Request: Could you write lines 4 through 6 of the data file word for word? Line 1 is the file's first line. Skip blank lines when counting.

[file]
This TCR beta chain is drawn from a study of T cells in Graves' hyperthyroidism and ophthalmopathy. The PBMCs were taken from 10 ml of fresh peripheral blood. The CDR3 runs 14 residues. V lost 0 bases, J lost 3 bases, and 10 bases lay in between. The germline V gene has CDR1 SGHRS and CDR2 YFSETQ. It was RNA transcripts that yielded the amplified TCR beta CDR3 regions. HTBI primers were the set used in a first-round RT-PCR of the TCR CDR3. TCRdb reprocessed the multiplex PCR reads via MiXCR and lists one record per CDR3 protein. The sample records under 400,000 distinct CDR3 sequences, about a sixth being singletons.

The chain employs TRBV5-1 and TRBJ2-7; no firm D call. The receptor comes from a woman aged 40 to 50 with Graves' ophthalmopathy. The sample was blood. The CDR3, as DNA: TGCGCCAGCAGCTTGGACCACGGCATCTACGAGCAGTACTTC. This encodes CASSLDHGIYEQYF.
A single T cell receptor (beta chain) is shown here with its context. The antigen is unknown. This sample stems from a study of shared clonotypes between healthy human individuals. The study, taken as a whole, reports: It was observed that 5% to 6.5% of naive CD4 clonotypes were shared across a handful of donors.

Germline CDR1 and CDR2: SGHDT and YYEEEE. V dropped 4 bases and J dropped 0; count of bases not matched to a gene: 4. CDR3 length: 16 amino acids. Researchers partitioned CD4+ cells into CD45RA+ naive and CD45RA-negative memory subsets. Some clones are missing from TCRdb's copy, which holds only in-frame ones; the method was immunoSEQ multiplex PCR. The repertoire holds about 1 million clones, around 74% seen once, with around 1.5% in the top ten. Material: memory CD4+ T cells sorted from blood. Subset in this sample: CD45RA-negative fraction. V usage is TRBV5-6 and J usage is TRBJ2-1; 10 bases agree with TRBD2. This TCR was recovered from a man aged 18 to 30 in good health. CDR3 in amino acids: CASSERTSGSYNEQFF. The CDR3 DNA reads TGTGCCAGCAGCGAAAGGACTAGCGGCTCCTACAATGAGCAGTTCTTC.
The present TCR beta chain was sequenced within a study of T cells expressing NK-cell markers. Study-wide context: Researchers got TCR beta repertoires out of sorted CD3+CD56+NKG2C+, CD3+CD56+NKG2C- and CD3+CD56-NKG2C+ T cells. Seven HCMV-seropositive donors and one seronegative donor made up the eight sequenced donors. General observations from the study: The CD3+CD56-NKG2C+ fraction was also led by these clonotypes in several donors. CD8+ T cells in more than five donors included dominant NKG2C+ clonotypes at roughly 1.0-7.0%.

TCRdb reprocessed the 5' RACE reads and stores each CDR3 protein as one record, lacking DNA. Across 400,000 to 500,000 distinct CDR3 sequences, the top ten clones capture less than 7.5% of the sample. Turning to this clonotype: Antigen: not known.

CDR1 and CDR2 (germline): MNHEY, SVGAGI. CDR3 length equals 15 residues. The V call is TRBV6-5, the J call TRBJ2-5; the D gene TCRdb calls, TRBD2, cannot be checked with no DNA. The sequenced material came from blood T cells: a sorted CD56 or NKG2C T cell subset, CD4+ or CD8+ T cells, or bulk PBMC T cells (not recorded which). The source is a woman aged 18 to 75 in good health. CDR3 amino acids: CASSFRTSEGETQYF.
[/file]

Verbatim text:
Germline CDR1 and CDR2: SGHDT and YYEEEE. V dropped 4 bases and J dropped 0; count of bases not matched to a gene: 4. CDR3 length: 16 amino acids. Researchers partitioned CD4+ cells into CD45RA+ naive and CD45RA-negative memory subsets. Some clones are missing from TCRdb's copy, which holds only in-frame ones; the method was immunoSEQ multiplex PCR. The repertoire holds about 1 million clones, around 74% seen once, with around 1.5% in the top ten. Material: memory CD4+ T cells sorted from blood. Subset in this sample: CD45RA-negative fraction. V usage is TRBV5-6 and J usage is TRBJ2-1; 10 bases agree with TRBD2. This TCR was recovered from a man aged 18 to 30 in good health. CDR3 in amino acids: CASSERTSGSYNEQFF. The CDR3 DNA reads TGTGCCAGCAGCGAAAGGACTAGCGGCTCCTACAATGAGCAGTTCTTC.
The present TCR beta chain was sequenced within a study of T cells expressing NK-cell markers. Study-wide context: Researchers got TCR beta repertoires out of sorted CD3+CD56+NKG2C+, CD3+CD56+NKG2C- and CD3+CD56-NKG2C+ T cells. Seven HCMV-seropositive donors and one seronegative donor made up the eight sequenced donors. General observations from the study: The CD3+CD56-NKG2C+ fraction was also led by these clonotypes in several donors. CD8+ T cells in more than five donors included dominant NKG2C+ clonotypes at roughly 1.0-7.0%.

TCRdb reprocessed the 5' RACE reads and stores each CDR3 protein as one record, lacking DNA. Across 400,000 to 500,000 distinct CDR3 sequences, the top ten clones capture less than 7.5% of the sample. Turning to this clonotype: Antigen: not known.